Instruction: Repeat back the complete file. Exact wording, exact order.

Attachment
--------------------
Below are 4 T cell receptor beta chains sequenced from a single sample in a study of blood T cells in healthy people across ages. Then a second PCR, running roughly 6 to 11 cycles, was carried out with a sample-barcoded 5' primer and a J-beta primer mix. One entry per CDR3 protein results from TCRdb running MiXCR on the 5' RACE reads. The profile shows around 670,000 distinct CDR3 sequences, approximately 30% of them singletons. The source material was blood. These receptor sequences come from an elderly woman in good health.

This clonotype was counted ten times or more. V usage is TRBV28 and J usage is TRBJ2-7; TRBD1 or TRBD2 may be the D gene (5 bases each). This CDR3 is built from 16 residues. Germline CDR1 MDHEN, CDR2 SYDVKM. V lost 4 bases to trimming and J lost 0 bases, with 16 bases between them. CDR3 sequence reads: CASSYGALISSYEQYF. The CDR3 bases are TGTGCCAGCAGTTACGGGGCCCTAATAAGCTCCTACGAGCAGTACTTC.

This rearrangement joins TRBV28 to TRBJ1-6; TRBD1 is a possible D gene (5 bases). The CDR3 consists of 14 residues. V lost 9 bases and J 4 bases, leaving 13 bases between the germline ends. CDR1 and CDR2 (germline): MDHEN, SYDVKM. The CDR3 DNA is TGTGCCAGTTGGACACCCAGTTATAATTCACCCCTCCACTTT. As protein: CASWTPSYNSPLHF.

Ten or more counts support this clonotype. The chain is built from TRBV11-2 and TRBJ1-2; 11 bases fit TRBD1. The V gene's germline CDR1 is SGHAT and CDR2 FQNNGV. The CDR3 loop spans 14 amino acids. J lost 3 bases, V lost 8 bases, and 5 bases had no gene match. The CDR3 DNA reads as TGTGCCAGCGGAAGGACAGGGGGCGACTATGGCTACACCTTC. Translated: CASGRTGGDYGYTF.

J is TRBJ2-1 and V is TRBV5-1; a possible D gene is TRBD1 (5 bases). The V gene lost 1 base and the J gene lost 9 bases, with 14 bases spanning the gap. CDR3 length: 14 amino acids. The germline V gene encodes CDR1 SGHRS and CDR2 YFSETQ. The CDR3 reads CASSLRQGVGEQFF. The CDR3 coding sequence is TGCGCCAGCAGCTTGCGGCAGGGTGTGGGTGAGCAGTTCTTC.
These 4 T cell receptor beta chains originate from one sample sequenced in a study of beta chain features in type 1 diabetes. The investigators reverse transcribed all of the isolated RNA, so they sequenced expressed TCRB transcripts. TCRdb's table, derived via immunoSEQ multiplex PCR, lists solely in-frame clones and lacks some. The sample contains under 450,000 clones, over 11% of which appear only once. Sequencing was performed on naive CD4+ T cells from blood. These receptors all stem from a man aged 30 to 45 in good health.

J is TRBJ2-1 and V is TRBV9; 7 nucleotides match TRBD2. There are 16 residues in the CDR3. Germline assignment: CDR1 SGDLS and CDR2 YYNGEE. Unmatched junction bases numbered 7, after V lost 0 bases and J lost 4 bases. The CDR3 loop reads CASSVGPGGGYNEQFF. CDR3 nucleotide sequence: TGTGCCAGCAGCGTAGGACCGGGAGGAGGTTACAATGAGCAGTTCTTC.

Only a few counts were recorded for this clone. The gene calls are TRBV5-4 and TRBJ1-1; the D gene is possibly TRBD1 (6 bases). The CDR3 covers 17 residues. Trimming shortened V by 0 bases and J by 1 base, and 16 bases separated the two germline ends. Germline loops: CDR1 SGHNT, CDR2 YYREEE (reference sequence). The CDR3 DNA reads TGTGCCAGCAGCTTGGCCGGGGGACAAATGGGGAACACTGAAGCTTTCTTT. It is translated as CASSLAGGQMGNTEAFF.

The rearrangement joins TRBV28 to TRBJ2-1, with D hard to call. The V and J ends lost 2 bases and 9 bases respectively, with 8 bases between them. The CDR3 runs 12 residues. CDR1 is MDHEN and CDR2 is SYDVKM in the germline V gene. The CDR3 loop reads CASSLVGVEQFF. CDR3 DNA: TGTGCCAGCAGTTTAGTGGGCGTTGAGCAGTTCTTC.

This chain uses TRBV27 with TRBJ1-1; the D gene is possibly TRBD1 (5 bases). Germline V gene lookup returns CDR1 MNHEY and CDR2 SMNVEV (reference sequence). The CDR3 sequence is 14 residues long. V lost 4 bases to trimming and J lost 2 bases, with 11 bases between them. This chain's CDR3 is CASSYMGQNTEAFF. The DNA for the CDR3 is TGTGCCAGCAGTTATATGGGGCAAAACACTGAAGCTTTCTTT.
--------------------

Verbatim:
Below are 4 T cell receptor beta chains sequenced from a single sample in a study of blood T cells in healthy people across ages. Then a second PCR, running roughly 6 to 11 cycles, was carried out with a sample-barcoded 5' primer and a J-beta primer mix. One entry per CDR3 protein results from TCRdb running MiXCR on the 5' RACE reads. The profile shows around 670,000 distinct CDR3 sequences, approximately 30% of them singletons. The source material was blood. These receptor sequences come from an elderly woman in good health.

This clonotype was counted ten times or more. V usage is TRBV28 and J usage is TRBJ2-7; TRBD1 or TRBD2 may be the D gene (5 bases each). This CDR3 is built from 16 residues. Germline CDR1 MDHEN, CDR2 SYDVKM. V lost 4 bases to trimming and J lost 0 bases, with 16 bases between them. CDR3 sequence reads: CASSYGALISSYEQYF. The CDR3 bases are TGTGCCAGCAGTTACGGGGCCCTAATAAGCTCCTACGAGCAGTACTTC.

This rearrangement joins TRBV28 to TRBJ1-6; TRBD1 is a possible D gene (5 bases). The CDR3 consists of 14 residues. V lost 9 bases and J 4 bases, leaving 13 bases between the germline ends. CDR1 and CDR2 (germline): MDHEN, SYDVKM. The CDR3 DNA is TGTGCCAGTTGGACACCCAGTTATAATTCACCCCTCCACTTT. As protein: CASWTPSYNSPLHF.

Ten or more counts support this clonotype. The chain is built from TRBV11-2 and TRBJ1-2; 11 bases fit TRBD1. The V gene's germline CDR1 is SGHAT and CDR2 FQNNGV. The CDR3 loop spans 14 amino acids. J lost 3 bases, V lost 8 bases, and 5 bases had no gene match. The CDR3 DNA reads as TGTGCCAGCGGAAGGACAGGGGGCGACTATGGCTACACCTTC. Translated: CASGRTGGDYGYTF.

J is TRBJ2-1 and V is TRBV5-1; a possible D gene is TRBD1 (5 bases). The V gene lost 1 base and the J gene lost 9 bases, with 14 bases spanning the gap. CDR3 length: 14 amino acids. The germline V gene encodes CDR1 SGHRS and CDR2 YFSETQ. The CDR3 reads CASSLRQGVGEQFF. The CDR3 coding sequence is TGCGCCAGCAGCTTGCGGCAGGGTGTGGGTGAGCAGTTCTTC.
These 4 T cell receptor beta chains originate from one sample sequenced in a study of beta chain features in type 1 diabetes. The investigators reverse transcribed all of the isolated RNA, so they sequenced expressed TCRB transcripts. TCRdb's table, derived via immunoSEQ multiplex PCR, lists solely in-frame clones and lacks some. The sample contains under 450,000 clones, over 11% of which appear only once. Sequencing was performed on naive CD4+ T cells from blood. These receptors all stem from a man aged 30 to 45 in good health.

J is TRBJ2-1 and V is TRBV9; 7 nucleotides match TRBD2. There are 16 residues in the CDR3. Germline assignment: CDR1 SGDLS and CDR2 YYNGEE. Unmatched junction bases numbered 7, after V lost 0 bases and J lost 4 bases. The CDR3 loop reads CASSVGPGGGYNEQFF. CDR3 nucleotide sequence: TGTGCCAGCAGCGTAGGACCGGGAGGAGGTTACAATGAGCAGTTCTTC.

Only a few counts were recorded for this clone. The gene calls are TRBV5-4 and TRBJ1-1; the D gene is possibly TRBD1 (6 bases). The CDR3 covers 17 residues. Trimming shortened V by 0 bases and J by 1 base, and 16 bases separated the two germline ends. Germline loops: CDR1 SGHNT, CDR2 YYREEE (reference sequence). The CDR3 DNA reads TGTGCCAGCAGCTTGGCCGGGGGACAAATGGGGAACACTGAAGCTTTCTTT. It is translated as CASSLAGGQMGNTEAFF.

The rearrangement joins TRBV28 to TRBJ2-1, with D hard to call. The V and J ends lost 2 bases and 9 bases respectively, with 8 bases between them. The CDR3 runs 12 residues. CDR1 is MDHEN and CDR2 is SYDVKM in the germline V gene. The CDR3 loop reads CASSLVGVEQFF. CDR3 DNA: TGTGCCAGCAGTTTAGTGGGCGTTGAGCAGTTCTTC.

This chain uses TRBV27 with TRBJ1-1; the D gene is possibly TRBD1 (5 bases). Germline V gene lookup returns CDR1 MNHEY and CDR2 SMNVEV (reference sequence). The CDR3 sequence is 14 residues long. V lost 4 bases to trimming and J lost 2 bases, with 11 bases between them. This chain's CDR3 is CASSYMGQNTEAFF. The DNA for the CDR3 is TGTGCCAGCAGTTATATGGGGCAAAACACTGAAGCTTTCTTT.